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The Arrogance Of Bill Gates — Part Three


It’s truly amazing to me that a person as smart as Bill Gates can be as clueless as he is about education. It appears that the Arrogance Of Bill Gates is going to be a running series in this blog. Today, he really out-did himself in The Washington Post.

My Teacher Leaders Network colleague Kenneth Bernstein has already offered an eloquent response, so I’m not going to write a lengthy post here. (Stephen Krashen has also posted a response).

I would, however, like to point out a few things.

One, in response to his praise of his foundation-funded teacher evaluation strategy of having thousands of teachers videotaped and having “experts” review them and tie them to test score improvement, he and others might want to read Why I’m Afraid The Gates Foundation Might Be Minimizing Great Tools For Helping Teachers Improve Their Craft, Videotaping teachers the right way (not the Gates way), and/or There Are Some Right Ways & Some Wrong Ways To Videotape Teachers — And This Is A Wrong Way.

Second, in response to his dismissing the value of class size reduction, he and others might want to read The Best Resources For Learning About How Class Size Does Matter.

And, third, in response to his advocacy of teacher merit pay, he and others might want to read The Best Resources For Learning Why Teacher Merit Pay Is A Bad Idea.

Additional responses to his column are welcome….

Author: Larry Ferlazzo

I'm a high school teacher in Sacramento, CA.


  1. Larry,

    Science and teaching don’t mix – trust me. There is no algorithm for what makes or will make a good teacher. It does not compute…

    Further, reminds me of W.H.Auden who once responded angrily to an interview about always being asked his opinion about politics – “I’m a poet, how’s a poet to know anything more than the next guy about politics”.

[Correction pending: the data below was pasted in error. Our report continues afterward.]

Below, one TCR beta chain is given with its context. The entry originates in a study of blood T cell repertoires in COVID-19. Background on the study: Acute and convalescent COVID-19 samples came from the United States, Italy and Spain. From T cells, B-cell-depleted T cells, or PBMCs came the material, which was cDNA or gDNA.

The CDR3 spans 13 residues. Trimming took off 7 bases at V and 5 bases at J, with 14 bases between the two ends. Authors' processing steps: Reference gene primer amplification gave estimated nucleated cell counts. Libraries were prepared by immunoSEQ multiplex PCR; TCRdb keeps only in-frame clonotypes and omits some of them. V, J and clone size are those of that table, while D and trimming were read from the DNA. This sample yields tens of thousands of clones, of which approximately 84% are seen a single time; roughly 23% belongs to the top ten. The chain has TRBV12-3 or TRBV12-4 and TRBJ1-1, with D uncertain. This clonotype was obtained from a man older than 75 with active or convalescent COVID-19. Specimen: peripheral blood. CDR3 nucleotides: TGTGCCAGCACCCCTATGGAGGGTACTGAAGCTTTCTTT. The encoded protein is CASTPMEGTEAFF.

2. Larry, interesting post. I think that Bill Gates has a very different vision to the rest of society on what happens inside of a classroom/school and that is understandable. Of course this is no criticism of Bill, he is a visionary/maverick and that is what makes him outstanding.

    If Bill truly wants to make a difference all he has to do is make one phone call to Mr Balmer and tell him that all Microsoft products are free to use in Education but come with no support/warranty.

    The additional available capital would enable an average school to employ an internal strategist to work with that specific schools teachers/pupils to create the future for their specific needs/environment.

  3. Perhaps Mr. Gates would like to be a guest teacher in my math class. I teach in an innercity school. Can Mr. Gates help to increase attendance rates? Does Mr. Gates understand all of the other factors that teachers have to deal with? It must be nice to look from the outside in and critisize.

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  5. As a teacher myself, I always considered it part of our job to encourage students to raise differing opinions and to allow them to see which ones will work out and which ones are merely blowing hot air.

    Apparently, that only works in theory. In practice, at least when it comes to public education, anyone who comes forward with any sort of change is shouted down as being an enemy of teachers, an ignoramus, or just plain evil.